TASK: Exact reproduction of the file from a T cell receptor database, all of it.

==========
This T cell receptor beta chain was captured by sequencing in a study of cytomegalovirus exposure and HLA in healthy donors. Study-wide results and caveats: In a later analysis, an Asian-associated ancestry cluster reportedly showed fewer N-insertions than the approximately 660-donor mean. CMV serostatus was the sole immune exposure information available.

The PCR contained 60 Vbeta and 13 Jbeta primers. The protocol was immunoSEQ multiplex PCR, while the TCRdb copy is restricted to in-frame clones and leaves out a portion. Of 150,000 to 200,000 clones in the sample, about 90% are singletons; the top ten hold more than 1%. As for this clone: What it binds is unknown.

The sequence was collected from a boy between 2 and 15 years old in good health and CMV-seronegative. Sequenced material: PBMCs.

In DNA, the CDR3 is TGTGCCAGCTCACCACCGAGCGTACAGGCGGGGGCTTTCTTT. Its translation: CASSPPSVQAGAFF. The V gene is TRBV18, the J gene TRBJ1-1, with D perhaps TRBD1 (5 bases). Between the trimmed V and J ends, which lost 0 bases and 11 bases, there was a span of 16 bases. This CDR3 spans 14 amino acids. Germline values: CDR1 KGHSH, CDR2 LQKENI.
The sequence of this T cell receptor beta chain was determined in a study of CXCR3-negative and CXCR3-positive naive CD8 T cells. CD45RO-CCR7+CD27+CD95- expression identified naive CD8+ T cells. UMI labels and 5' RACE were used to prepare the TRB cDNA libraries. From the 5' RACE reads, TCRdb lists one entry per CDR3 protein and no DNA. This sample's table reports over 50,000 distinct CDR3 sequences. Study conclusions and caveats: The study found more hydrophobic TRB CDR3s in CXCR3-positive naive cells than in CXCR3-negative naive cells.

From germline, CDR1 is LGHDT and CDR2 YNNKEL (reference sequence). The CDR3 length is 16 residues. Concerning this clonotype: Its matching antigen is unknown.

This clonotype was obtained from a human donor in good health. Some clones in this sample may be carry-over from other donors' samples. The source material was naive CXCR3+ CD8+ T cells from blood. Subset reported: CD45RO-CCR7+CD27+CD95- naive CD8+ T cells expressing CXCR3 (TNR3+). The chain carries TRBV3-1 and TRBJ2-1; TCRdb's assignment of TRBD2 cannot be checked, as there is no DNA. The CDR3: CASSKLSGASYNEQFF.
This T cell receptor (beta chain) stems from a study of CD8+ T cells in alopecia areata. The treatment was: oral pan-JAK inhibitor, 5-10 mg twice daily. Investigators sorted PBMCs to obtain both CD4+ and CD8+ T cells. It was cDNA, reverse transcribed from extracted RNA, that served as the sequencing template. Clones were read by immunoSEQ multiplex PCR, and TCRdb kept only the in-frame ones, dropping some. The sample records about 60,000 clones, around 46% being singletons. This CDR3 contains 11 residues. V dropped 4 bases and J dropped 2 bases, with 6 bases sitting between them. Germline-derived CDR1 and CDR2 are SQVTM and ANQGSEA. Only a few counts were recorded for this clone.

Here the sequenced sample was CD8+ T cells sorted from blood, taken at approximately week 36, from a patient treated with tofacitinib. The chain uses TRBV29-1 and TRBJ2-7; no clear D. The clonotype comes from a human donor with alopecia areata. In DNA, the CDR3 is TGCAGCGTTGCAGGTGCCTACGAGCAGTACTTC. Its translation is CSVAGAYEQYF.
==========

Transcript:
This T cell receptor beta chain was captured by sequencing in a study of cytomegalovirus exposure and HLA in healthy donors. Study-wide results and caveats: In a later analysis, an Asian-associated ancestry cluster reportedly showed fewer N-insertions than the approximately 660-donor mean. CMV serostatus was the sole immune exposure information available.

The PCR contained 60 Vbeta and 13 Jbeta primers. The protocol was immunoSEQ multiplex PCR, while the TCRdb copy is restricted to in-frame clones and leaves out a portion. Of 150,000 to 200,000 clones in the sample, about 90% are singletons; the top ten hold more than 1%. As for this clone: What it binds is unknown.

The sequence was collected from a boy between 2 and 15 years old in good health and CMV-seronegative. Sequenced material: PBMCs.

In DNA, the CDR3 is TGTGCCAGCTCACCACCGAGCGTACAGGCGGGGGCTTTCTTT. Its translation: CASSPPSVQAGAFF. The V gene is TRBV18, the J gene TRBJ1-1, with D perhaps TRBD1 (5 bases). Between the trimmed V and J ends, which lost 0 bases and 11 bases, there was a span of 16 bases. This CDR3 spans 14 amino acids. Germline values: CDR1 KGHSH, CDR2 LQKENI.
The sequence of this T cell receptor beta chain was determined in a study of CXCR3-negative and CXCR3-positive naive CD8 T cells. CD45RO-CCR7+CD27+CD95- expression identified naive CD8+ T cells. UMI labels and 5' RACE were used to prepare the TRB cDNA libraries. From the 5' RACE reads, TCRdb lists one entry per CDR3 protein and no DNA. This sample's table reports over 50,000 distinct CDR3 sequences. Study conclusions and caveats: The study found more hydrophobic TRB CDR3s in CXCR3-positive naive cells than in CXCR3-negative naive cells.

From germline, CDR1 is LGHDT and CDR2 YNNKEL (reference sequence). The CDR3 length is 16 residues. Concerning this clonotype: Its matching antigen is unknown.

This clonotype was obtained from a human donor in good health. Some clones in this sample may be carry-over from other donors' samples. The source material was naive CXCR3+ CD8+ T cells from blood. Subset reported: CD45RO-CCR7+CD27+CD95- naive CD8+ T cells expressing CXCR3 (TNR3+). The chain carries TRBV3-1 and TRBJ2-1; TCRdb's assignment of TRBD2 cannot be checked, as there is no DNA. The CDR3: CASSKLSGASYNEQFF.
This T cell receptor (beta chain) stems from a study of CD8+ T cells in alopecia areata. The treatment was: oral pan-JAK inhibitor, 5-10 mg twice daily. Investigators sorted PBMCs to obtain both CD4+ and CD8+ T cells. It was cDNA, reverse transcribed from extracted RNA, that served as the sequencing template. Clones were read by immunoSEQ multiplex PCR, and TCRdb kept only the in-frame ones, dropping some. The sample records about 60,000 clones, around 46% being singletons. This CDR3 contains 11 residues. V dropped 4 bases and J dropped 2 bases, with 6 bases sitting between them. Germline-derived CDR1 and CDR2 are SQVTM and ANQGSEA. Only a few counts were recorded for this clone.

Here the sequenced sample was CD8+ T cells sorted from blood, taken at approximately week 36, from a patient treated with tofacitinib. The chain uses TRBV29-1 and TRBJ2-7; no clear D. The clonotype comes from a human donor with alopecia areata. In DNA, the CDR3 is TGCAGCGTTGCAGGTGCCTACGAGCAGTACTTC. Its translation is CSVAGAYEQYF.